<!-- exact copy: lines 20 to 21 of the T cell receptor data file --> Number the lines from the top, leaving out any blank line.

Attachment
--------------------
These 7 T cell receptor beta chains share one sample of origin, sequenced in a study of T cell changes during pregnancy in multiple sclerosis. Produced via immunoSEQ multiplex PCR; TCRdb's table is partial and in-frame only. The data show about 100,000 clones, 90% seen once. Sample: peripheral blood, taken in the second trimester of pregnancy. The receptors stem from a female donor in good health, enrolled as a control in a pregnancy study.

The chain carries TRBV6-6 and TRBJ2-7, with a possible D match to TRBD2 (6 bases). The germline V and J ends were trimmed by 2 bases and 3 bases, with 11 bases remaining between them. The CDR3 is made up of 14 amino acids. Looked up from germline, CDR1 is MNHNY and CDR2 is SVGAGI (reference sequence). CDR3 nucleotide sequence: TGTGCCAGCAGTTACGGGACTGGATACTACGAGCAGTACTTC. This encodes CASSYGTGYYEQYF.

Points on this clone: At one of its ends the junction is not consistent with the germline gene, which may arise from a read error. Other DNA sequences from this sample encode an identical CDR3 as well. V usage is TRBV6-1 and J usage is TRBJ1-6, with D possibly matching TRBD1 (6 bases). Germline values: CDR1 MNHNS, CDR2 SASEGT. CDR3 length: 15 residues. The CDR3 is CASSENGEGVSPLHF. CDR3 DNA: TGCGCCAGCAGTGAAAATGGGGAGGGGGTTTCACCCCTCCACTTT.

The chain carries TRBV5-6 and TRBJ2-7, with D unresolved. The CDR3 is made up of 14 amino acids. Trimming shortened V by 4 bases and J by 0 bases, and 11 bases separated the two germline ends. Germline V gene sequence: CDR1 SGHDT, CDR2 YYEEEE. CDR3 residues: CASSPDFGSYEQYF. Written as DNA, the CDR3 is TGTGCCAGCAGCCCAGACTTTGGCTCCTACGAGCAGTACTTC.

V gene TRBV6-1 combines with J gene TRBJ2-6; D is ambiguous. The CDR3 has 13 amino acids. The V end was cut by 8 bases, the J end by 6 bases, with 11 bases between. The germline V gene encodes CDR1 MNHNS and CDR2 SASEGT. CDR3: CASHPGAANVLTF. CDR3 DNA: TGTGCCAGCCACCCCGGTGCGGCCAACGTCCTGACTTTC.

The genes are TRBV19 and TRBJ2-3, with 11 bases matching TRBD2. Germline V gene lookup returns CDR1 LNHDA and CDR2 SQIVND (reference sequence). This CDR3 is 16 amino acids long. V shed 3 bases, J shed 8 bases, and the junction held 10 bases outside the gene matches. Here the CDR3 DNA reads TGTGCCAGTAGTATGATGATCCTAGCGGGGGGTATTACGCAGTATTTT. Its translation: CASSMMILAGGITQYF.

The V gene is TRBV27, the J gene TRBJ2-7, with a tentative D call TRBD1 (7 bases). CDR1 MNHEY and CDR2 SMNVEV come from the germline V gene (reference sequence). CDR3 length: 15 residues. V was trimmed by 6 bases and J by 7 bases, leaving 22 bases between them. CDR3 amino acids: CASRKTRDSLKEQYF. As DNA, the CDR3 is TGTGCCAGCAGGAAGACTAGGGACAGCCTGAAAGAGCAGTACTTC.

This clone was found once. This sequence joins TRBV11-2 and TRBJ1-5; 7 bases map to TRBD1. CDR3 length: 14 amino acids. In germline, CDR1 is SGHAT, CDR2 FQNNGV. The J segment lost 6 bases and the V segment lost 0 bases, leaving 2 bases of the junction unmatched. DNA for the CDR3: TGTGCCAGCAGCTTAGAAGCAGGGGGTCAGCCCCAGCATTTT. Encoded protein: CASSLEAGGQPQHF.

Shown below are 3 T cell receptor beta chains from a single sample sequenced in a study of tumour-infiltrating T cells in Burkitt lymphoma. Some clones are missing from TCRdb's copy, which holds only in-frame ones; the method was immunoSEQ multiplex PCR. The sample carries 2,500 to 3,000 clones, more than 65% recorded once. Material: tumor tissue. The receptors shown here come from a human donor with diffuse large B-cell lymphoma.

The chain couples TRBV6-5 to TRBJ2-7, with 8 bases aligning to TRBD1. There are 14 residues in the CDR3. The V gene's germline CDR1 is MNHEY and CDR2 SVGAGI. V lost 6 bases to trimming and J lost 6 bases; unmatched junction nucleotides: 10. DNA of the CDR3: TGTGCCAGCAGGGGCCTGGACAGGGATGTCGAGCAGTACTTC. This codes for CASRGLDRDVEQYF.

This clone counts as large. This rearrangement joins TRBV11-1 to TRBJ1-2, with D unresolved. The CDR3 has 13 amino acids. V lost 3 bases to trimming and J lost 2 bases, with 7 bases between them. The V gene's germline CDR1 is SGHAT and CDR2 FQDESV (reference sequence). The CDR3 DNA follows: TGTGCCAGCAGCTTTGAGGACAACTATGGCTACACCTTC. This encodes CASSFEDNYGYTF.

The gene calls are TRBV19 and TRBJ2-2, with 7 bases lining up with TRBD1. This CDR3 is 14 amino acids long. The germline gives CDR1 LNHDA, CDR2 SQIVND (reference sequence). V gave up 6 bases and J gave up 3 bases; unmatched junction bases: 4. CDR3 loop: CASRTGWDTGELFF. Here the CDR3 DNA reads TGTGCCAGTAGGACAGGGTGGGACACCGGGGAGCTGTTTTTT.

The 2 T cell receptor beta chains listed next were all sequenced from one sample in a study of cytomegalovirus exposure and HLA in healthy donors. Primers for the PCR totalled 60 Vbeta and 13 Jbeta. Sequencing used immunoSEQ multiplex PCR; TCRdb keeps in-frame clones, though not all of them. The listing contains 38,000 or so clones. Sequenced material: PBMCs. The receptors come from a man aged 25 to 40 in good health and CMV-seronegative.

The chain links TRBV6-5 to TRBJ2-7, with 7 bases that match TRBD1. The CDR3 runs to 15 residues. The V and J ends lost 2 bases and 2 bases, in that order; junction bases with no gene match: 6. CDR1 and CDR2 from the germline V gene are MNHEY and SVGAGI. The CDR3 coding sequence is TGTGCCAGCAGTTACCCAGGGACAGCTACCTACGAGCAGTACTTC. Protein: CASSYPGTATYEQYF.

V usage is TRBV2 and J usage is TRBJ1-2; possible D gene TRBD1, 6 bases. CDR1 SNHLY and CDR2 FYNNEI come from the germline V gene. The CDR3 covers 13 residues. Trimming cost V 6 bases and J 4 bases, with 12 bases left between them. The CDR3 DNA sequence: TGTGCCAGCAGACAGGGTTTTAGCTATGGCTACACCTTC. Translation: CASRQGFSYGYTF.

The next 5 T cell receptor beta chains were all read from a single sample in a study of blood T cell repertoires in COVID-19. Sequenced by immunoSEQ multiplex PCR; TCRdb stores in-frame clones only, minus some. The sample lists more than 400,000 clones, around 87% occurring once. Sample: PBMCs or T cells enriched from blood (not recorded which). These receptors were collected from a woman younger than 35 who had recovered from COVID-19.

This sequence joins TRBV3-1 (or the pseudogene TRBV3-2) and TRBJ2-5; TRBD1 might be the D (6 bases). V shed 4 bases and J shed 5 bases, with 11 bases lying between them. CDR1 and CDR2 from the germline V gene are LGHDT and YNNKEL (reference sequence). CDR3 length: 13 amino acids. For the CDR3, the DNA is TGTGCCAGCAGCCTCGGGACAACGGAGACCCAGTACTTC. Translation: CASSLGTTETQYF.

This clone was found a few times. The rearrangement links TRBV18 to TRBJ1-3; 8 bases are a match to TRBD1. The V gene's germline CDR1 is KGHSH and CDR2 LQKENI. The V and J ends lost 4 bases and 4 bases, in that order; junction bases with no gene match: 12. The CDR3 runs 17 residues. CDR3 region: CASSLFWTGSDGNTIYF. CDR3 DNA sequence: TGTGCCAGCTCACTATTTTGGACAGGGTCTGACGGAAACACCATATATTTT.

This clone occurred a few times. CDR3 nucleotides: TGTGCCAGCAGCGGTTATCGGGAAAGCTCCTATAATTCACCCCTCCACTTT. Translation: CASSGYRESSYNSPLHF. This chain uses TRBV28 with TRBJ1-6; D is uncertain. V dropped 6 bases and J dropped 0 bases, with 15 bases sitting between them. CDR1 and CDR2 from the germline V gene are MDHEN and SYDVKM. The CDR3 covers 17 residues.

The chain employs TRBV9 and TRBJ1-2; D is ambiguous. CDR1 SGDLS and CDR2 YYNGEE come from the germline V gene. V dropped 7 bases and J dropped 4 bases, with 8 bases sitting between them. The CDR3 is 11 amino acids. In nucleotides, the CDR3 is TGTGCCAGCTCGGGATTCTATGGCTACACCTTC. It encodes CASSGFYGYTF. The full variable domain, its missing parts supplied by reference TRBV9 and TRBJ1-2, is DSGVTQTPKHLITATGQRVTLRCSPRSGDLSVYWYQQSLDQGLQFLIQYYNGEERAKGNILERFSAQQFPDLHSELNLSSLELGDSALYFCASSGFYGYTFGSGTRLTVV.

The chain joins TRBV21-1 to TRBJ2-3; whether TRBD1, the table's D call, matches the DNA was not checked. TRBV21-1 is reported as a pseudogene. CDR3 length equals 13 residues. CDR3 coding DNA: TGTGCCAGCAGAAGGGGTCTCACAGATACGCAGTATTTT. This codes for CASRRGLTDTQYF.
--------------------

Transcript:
The chain employs TRBV9 and TRBJ1-2; D is ambiguous. CDR1 SGDLS and CDR2 YYNGEE come from the germline V gene. V dropped 7 bases and J dropped 4 bases, with 8 bases sitting between them. The CDR3 is 11 amino acids. In nucleotides, the CDR3 is TGTGCCAGCTCGGGATTCTATGGCTACACCTTC. It encodes CASSGFYGYTF. The full variable domain, its missing parts supplied by reference TRBV9 and TRBJ1-2, is DSGVTQTPKHLITATGQRVTLRCSPRSGDLSVYWYQQSLDQGLQFLIQYYNGEERAKGNILERFSAQQFPDLHSELNLSSLELGDSALYFCASSGFYGYTFGSGTRLTVV.

The chain joins TRBV21-1 to TRBJ2-3; whether TRBD1, the table's D call, matches the DNA was not checked. TRBV21-1 is reported as a pseudogene. CDR3 length equals 13 residues. CDR3 coding DNA: TGTGCCAGCAGAAGGGGTCTCACAGATACGCAGTATTTT. This codes for CASRRGLTDTQYF.